Updated: Sep 11
Our feelings are information. As information, they always matter. This does not mean our feelings are always telling us something that is true, only that the information always matters.
So as human beings, we have two major toolboxes at our disposal for navigating life day to day. One toolbox is our feelings, and the other is our analytical thought. As my exquisitely-crafted drawing here shows, these two toolboxes are meant to work in harmony so that we can make the best decisions in any scenario.
One practical thing you can do in your recovery is imagining, or observing, people who are in the habit of rejecting either of these toolboxes. (You may not have to imagine very hard if you simply observe yourself not making use of either one of these toolboxes.) It’s good to observe the naturally-resulting negative effects that this has.
For example, some science-minded people may completely reject emotion as being unnecessary and pointless in their personal lives. In effect, they are rejecting this source of information as totally irrelevant. By doing this, they deprive themselves of half of the information they have available for making decisions.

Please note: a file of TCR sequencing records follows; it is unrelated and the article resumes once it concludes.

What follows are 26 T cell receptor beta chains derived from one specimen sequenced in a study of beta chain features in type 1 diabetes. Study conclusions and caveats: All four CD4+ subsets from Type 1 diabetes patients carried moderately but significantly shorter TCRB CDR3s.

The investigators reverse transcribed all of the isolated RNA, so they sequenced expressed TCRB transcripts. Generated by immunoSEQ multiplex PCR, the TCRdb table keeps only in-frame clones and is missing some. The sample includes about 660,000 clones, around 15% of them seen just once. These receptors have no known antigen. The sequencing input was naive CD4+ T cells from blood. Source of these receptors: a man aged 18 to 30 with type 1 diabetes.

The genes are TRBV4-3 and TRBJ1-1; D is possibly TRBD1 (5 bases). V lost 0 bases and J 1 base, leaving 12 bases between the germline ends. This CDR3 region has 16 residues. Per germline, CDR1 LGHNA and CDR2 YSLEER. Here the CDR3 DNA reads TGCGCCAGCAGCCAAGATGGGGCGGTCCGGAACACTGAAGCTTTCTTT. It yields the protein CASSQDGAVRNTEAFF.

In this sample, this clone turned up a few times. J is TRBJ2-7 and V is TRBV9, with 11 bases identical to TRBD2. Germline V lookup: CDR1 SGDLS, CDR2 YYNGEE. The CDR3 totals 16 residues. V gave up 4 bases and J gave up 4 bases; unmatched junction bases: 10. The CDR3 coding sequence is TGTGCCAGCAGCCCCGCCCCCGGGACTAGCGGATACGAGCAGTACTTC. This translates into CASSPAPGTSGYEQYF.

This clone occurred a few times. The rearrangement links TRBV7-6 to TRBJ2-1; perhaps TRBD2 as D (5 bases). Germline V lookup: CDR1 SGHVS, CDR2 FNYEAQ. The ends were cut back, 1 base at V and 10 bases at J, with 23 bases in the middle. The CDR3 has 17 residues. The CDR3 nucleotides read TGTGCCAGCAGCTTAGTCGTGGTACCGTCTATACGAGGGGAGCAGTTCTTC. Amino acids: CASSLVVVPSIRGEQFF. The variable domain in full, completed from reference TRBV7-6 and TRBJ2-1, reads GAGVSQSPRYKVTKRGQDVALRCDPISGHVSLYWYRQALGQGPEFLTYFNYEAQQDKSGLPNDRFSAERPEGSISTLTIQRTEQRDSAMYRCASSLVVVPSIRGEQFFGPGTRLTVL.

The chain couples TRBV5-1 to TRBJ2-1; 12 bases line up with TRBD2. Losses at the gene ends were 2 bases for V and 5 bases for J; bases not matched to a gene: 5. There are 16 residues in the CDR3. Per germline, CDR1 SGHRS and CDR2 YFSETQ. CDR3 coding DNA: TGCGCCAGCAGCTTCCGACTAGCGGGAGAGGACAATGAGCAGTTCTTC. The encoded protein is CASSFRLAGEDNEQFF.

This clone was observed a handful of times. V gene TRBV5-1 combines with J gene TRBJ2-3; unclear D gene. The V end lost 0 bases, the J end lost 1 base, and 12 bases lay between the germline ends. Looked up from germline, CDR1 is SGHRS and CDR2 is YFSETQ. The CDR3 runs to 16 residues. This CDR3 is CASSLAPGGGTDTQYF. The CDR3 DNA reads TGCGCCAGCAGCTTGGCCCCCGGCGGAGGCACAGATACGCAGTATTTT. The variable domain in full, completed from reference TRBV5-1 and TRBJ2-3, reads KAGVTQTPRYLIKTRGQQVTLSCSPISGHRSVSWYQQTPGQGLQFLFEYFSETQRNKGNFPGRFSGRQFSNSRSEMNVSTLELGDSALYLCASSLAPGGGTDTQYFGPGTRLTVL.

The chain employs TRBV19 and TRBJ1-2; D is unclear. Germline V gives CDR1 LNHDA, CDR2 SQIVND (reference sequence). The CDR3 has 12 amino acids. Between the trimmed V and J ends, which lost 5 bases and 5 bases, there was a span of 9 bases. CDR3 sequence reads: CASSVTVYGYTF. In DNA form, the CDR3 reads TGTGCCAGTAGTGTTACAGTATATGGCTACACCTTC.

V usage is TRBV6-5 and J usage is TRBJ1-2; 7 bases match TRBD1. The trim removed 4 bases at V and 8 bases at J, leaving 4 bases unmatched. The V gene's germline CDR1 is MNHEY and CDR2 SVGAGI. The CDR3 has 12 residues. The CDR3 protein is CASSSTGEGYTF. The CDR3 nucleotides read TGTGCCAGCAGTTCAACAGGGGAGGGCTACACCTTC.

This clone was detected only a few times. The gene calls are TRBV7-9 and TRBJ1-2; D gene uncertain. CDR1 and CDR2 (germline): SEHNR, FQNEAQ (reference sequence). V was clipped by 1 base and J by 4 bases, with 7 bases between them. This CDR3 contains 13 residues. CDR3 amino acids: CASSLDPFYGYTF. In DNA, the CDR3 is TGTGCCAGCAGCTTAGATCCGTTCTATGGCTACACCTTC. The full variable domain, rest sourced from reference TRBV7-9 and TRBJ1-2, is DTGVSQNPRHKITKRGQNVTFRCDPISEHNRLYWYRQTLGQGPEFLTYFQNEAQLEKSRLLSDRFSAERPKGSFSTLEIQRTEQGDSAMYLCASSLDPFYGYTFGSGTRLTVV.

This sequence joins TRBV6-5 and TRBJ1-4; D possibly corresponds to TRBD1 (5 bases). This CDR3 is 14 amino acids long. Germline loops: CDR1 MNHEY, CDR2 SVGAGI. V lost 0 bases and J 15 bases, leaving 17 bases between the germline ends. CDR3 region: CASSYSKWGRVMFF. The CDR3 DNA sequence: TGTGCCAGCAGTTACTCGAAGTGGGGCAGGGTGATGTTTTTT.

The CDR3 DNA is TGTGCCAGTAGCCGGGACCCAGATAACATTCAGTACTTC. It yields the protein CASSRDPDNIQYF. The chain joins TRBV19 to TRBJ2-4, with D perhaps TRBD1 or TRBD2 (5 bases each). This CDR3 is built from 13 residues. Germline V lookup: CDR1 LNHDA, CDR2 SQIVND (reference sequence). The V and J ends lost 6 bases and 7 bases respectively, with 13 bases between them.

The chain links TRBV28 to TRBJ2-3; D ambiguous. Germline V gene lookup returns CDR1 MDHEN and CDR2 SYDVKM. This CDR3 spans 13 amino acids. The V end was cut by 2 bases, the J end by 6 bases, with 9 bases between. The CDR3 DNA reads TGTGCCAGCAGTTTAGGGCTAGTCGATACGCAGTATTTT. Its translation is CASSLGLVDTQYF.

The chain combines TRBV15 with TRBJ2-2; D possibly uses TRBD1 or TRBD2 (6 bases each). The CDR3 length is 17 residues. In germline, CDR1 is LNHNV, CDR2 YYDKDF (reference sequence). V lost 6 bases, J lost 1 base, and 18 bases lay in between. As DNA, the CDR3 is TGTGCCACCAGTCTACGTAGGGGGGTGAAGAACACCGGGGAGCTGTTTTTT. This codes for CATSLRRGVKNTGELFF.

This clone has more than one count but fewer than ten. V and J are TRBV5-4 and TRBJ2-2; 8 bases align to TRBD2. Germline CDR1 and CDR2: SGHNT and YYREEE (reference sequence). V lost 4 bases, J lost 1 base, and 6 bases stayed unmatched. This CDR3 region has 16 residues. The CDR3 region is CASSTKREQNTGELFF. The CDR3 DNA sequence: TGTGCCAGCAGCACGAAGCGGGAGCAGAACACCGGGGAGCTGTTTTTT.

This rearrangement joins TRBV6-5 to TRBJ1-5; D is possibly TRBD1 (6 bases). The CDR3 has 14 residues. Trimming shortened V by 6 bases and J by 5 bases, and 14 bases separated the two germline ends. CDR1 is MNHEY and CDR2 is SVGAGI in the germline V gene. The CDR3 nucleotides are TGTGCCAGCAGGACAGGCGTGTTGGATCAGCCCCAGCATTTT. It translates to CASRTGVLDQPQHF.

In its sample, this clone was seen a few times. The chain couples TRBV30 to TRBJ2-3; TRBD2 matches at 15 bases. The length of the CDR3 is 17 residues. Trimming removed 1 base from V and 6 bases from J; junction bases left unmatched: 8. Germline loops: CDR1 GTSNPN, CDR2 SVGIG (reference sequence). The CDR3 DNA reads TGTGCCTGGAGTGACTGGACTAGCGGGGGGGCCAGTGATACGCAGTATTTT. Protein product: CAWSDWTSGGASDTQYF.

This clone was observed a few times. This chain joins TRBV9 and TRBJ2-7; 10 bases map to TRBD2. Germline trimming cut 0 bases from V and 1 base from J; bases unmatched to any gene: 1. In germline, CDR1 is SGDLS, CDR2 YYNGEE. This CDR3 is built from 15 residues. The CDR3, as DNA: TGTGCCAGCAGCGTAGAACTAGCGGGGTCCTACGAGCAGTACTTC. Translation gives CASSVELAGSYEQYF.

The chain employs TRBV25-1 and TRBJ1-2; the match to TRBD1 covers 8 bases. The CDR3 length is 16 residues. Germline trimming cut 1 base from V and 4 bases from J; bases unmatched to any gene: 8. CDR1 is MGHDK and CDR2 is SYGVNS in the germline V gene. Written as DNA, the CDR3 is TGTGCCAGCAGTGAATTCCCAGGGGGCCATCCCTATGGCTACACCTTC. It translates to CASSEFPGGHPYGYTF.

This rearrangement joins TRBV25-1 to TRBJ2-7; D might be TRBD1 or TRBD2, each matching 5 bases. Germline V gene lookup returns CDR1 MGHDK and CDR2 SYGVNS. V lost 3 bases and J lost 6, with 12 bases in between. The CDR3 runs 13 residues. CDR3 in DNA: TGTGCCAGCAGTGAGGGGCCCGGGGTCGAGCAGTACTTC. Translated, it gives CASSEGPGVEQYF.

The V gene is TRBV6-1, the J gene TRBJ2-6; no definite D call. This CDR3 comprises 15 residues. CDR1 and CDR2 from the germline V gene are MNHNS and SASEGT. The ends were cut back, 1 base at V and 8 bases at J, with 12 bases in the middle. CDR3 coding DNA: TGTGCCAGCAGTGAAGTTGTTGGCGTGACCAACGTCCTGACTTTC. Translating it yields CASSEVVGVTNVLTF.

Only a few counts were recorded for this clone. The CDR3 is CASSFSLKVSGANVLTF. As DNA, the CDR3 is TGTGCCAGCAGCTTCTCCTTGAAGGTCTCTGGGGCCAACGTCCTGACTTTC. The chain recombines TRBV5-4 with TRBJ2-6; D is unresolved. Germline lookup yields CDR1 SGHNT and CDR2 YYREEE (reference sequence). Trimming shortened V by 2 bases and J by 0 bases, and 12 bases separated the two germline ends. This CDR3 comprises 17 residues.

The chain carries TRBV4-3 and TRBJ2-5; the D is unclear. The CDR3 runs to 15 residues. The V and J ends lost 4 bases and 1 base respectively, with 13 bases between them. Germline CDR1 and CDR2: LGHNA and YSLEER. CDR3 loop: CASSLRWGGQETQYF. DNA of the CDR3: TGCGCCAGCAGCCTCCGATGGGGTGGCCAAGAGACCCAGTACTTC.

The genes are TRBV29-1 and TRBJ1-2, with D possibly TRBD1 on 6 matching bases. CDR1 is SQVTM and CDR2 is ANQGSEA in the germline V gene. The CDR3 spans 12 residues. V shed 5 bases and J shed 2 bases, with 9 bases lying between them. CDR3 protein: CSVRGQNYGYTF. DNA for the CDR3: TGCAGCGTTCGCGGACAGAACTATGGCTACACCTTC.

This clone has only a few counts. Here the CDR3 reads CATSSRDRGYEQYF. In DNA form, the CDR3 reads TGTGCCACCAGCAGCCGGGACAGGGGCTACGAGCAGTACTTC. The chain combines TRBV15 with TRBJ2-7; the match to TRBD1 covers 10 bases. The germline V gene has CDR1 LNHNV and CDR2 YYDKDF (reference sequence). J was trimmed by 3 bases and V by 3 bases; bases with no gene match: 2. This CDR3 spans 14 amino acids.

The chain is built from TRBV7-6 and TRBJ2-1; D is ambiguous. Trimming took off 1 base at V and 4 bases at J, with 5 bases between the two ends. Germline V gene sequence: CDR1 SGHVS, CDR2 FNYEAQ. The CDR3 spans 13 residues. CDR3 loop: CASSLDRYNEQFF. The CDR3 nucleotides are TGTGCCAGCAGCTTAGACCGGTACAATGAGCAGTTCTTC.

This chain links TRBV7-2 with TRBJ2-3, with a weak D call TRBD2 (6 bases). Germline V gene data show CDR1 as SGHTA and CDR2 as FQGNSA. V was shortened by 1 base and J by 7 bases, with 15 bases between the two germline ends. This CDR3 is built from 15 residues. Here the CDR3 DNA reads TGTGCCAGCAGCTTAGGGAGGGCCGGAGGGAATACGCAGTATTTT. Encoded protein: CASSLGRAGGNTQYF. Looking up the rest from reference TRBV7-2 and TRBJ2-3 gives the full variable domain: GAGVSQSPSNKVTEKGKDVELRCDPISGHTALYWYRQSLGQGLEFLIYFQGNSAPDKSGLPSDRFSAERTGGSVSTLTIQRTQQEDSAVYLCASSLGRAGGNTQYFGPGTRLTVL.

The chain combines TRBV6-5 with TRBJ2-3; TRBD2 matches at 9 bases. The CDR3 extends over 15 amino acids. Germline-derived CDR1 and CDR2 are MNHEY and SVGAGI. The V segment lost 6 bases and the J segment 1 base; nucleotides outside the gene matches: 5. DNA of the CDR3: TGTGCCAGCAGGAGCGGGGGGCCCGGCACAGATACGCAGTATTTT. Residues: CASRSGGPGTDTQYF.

The character 'Spock' in the Star Trek movies/tv show is basically just a thought experiment on the complications that would arise from such an approach to things. (Spock comes from a race of beings called Vulcans who reject emotion.)
How about those who focus exclusively on their feelings? In effect, they are categorizing their analytical thought as being ‘less important’ than whatever they feel - ‘rejecting’ that toolbox, for all intents and purposes. Artistically-minded people may be some examples of those guilty of this.
Again, the result is the same: They are depriving themselves of access to all of the tools they have at their disposal. And in fact, feelings were never designed to ‘make decisions’ for us. They are intended to be examined with our analytical thought so that we can make decisions, rather than our feelings making them for us.
Think of your feelings as an advisor. Powerful rulers and businesspeople make use of advisors all of the time. But are the advisors the ones running the countries, or the companies? No. Just because an advisor advises something does not automatically mean that the President does that thing. The President listens, takes it into consideration, factors in other sources of information, and comes to a decision himself. The same with powerful leaders of business.
So, this drawing illustrates where the sweet spot is - the place where we always want to strive to be.